How to deal with common work, health and safety issues
Workplace Safety Services have developed a WHS Toolkit to assist you on this journey. The WHS Act outlines that an organisation, who has employees, need to ensure the health and safety, so far as reasonably practical, of their workers. This includes employees, volunteers, contractors and other people on the site. The Act focuses on organisations taking a risk management approach. The Toolkit will take you through a number of steps to help you identify risks in the workplace and reduce the risk by putting some simple control measures in place.
We suggest that before an incident happens you consider possible circumstances for when this might happen. By assessing the risk and thinking of possible ways to reduce it then you may be able to make changes to your site or activities before something happens, to reduce the likelihood of injury, illness or damage to property. Things you may want to consider include the physical set-up of any meeting spaces and if there are easy exits from the room, do staff and volunteers understand warning signs of aggression, are there always other staff available on site when meeting with people who are potentially violent or aggressive and are the any likely triggers at your site to cause someone to become violent or aggressive.
When you consider these points you will be able to begin putting in some ‘control measures’ to reduce the likelihood or consequence of something happening. This process should be documented and communicated to all staff.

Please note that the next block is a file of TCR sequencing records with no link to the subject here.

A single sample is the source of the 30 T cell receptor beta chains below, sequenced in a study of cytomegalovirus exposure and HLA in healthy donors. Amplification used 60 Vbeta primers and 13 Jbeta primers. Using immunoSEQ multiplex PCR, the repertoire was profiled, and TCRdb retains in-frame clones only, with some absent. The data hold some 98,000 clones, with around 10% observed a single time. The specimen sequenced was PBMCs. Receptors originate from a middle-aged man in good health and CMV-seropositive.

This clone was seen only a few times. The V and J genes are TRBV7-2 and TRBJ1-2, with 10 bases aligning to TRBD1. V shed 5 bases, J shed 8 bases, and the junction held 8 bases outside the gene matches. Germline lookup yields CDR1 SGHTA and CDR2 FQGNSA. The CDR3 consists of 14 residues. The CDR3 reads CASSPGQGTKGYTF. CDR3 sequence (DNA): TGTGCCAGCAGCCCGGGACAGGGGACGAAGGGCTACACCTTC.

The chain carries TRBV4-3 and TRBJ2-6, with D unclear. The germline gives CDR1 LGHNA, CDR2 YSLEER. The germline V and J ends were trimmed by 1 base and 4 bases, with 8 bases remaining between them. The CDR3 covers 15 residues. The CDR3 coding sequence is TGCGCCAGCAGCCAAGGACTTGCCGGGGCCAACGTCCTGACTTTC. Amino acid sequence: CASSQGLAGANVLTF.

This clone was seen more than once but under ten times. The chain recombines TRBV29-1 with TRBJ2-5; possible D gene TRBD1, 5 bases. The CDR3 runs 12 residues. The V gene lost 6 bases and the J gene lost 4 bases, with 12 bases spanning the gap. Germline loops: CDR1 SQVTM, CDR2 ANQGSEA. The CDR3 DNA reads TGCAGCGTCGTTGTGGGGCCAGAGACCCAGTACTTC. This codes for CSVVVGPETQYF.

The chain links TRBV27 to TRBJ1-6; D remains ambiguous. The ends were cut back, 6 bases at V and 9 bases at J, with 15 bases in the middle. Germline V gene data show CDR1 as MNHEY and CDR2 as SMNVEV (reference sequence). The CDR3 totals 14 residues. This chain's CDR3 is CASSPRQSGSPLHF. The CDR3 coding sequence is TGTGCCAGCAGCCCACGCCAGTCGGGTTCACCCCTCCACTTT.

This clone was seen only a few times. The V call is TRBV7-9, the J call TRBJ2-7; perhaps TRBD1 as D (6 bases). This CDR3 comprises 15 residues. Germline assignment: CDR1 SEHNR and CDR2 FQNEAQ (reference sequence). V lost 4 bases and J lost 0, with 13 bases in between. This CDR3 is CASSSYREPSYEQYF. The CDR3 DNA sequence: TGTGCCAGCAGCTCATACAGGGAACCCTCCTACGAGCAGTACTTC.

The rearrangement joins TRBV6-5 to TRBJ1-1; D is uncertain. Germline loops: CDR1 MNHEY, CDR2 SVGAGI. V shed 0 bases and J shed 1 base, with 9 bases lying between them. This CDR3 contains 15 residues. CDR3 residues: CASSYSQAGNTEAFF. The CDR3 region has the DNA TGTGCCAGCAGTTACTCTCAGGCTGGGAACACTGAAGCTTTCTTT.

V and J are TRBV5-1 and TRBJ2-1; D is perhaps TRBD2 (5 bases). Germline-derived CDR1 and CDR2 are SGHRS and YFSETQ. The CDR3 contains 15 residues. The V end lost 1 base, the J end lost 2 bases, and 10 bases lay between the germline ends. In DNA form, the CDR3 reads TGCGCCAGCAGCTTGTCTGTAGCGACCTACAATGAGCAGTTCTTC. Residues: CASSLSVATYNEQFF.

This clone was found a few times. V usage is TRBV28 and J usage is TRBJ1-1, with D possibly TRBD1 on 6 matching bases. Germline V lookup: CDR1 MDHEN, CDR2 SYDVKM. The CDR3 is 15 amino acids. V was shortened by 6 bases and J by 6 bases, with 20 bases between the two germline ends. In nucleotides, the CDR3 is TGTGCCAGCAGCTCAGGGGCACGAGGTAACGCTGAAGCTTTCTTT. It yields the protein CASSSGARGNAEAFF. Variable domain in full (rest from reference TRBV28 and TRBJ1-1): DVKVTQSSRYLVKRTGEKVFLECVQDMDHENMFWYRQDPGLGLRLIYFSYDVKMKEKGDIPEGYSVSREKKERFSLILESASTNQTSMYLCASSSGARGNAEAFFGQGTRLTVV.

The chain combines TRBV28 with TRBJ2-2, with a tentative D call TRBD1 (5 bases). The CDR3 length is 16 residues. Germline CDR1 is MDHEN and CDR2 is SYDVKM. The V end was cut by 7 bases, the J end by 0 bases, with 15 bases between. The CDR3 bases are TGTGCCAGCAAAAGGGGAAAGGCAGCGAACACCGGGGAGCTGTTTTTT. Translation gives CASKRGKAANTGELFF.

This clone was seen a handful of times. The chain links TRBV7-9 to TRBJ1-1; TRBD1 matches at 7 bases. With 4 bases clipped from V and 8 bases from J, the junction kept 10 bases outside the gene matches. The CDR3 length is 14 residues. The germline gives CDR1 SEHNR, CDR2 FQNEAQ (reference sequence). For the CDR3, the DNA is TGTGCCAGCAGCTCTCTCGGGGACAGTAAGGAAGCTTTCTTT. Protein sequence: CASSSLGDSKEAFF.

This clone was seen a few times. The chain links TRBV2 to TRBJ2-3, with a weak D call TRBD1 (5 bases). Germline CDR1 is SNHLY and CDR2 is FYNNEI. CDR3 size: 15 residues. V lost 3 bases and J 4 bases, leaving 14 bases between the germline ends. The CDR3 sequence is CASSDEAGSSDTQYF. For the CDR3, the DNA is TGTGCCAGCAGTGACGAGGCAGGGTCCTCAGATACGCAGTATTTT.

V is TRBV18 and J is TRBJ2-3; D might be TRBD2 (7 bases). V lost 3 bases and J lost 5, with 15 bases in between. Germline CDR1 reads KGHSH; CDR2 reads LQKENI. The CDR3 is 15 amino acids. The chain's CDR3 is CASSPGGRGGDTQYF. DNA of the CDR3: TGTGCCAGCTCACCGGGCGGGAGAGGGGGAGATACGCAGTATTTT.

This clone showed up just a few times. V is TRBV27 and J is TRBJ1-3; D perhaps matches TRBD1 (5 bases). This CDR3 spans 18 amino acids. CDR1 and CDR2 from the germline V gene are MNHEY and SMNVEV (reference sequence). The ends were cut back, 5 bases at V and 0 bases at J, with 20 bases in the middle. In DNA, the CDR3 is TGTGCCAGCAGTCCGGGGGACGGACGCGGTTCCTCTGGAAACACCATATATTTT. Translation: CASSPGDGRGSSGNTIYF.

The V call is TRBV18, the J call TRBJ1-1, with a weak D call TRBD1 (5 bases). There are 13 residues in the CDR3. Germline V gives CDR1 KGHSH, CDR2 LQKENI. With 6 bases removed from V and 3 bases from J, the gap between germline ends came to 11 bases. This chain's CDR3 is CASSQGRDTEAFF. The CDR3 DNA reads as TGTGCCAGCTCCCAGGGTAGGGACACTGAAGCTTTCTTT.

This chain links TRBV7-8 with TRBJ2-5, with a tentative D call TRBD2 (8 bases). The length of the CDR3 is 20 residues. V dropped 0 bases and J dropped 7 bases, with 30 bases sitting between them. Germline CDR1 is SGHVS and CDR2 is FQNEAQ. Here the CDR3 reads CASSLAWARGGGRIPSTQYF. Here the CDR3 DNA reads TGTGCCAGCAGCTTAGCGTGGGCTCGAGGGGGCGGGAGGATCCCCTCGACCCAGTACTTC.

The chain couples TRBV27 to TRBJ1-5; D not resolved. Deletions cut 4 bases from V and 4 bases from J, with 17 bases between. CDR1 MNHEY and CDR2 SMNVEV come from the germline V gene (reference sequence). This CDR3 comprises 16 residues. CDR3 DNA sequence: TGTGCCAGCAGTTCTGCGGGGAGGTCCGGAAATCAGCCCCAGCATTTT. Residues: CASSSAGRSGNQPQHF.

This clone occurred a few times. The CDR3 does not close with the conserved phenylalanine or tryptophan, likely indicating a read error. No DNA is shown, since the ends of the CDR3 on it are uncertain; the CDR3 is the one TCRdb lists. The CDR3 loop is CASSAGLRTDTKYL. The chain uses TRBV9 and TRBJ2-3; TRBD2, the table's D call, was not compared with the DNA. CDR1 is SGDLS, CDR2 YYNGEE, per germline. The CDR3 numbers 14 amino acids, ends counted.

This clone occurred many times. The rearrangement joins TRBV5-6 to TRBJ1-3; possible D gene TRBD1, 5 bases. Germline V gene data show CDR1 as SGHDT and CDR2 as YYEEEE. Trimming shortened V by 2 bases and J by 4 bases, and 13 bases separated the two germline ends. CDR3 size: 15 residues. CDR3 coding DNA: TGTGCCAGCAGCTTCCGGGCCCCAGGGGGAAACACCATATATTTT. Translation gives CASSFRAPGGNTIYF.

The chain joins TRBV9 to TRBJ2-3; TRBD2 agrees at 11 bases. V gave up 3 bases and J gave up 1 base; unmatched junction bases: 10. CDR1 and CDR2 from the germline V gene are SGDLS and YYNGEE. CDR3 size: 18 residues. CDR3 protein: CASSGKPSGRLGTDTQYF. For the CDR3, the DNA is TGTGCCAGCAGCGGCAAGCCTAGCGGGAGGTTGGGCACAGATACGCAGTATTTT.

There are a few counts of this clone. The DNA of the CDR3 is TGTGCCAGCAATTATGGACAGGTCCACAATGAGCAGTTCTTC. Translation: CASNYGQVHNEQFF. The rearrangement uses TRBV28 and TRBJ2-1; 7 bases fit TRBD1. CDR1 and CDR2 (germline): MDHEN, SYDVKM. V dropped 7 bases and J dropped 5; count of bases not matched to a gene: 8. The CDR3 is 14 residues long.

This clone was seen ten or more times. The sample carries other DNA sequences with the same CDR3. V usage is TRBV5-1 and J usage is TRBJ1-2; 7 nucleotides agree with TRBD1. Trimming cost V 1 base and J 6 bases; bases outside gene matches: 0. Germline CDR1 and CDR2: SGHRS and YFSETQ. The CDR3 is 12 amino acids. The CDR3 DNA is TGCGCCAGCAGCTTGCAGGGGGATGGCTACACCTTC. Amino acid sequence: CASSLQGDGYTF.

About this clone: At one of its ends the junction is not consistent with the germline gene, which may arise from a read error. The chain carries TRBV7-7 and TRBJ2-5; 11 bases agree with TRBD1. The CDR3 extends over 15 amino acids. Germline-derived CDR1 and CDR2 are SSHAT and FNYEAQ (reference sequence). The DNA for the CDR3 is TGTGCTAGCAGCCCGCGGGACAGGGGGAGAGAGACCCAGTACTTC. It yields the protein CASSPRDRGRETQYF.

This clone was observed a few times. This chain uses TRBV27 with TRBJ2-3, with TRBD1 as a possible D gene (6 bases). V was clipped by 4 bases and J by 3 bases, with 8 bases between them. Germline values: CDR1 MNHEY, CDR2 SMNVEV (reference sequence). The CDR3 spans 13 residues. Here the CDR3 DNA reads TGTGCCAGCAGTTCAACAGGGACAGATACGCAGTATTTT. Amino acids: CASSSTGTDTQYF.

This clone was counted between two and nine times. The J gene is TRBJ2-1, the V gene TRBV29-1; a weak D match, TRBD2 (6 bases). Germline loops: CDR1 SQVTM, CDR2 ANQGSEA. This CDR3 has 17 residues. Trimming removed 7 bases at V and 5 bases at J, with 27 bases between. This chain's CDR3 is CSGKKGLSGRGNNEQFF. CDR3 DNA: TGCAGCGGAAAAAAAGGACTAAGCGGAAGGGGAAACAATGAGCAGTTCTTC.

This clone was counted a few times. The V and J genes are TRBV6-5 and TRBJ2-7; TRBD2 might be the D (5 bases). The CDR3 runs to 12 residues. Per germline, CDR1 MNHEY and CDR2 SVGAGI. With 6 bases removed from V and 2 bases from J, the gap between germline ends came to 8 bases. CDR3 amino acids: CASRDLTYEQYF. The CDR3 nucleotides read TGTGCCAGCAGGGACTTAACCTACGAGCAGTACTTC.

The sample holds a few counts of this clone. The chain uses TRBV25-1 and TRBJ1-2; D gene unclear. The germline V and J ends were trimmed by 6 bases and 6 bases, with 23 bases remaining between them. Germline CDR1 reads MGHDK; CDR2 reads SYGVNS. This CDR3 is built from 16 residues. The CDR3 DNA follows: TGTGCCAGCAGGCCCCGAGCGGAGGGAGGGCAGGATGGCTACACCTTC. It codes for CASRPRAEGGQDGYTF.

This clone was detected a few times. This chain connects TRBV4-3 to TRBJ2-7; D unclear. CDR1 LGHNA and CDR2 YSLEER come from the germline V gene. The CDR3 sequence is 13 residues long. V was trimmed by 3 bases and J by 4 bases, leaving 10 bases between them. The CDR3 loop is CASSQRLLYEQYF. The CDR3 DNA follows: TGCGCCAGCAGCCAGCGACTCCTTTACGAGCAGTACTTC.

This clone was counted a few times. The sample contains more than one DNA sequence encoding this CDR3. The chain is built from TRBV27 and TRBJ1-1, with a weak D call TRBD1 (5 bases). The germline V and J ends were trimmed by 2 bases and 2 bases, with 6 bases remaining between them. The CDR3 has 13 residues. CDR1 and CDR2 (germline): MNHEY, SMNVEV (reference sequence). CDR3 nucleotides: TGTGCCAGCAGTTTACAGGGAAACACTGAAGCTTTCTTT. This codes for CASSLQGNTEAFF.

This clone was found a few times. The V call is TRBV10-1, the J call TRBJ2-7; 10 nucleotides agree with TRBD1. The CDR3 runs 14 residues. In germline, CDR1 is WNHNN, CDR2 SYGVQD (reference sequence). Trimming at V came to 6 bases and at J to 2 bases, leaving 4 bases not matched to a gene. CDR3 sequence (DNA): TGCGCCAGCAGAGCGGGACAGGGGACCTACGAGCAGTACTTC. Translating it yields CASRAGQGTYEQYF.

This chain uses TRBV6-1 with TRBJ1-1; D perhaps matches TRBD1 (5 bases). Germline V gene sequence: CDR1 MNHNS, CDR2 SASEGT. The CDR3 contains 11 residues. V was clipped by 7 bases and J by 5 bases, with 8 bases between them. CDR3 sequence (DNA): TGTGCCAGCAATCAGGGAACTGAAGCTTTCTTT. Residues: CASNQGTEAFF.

Yes it does. The WHS Act 2011 defines the term ‘workers’. In the context of the legislation Workers includes many types of roles including paid staff, volunteers, contractors, sub-contractors, labour hire staff and work experience students. This means that the organisation has a responsibility to ensure their health and safety so far as reasonably practical. It also means that volunteers need to also have a responsibility to take reasonable care of their own health and safety.
Firstly, you need to make sure that the person is okay and ensure that First Aid is administered. All sites should have a First Aid Kit and direction for access to medical care, if there is not a trained first-aider on site at the time. All injuries should be reported immediately to Priority Care for assistance with medical treatment if needed. Following this and within 48 hours, the injury should be reported to Allianz if Workers Compensation may be payable. Allianz have an online reporting facility or you can call them on 1300 360 595 or email email@example.com
The WHS Act 2001 outlines that we need to consult with workers when considering a range of factors about their safety. The key is that we are talking with employees, volunteers, contractors and any other workers on our site about their safety. These discussions should be around thing such as hazards in the workplace and what controls we should be putting in place to reduce the risk. Consultation can be done performed in 3 different ways and it is important that workers are involved in the decision on how you consult and also around what works for your site. The WHS Toolkit can assist you to identify ways that you may already be doing this and how to formalise this process.
If you have any concerns about security, or someone is hurt or in danger, call triple zero immediately.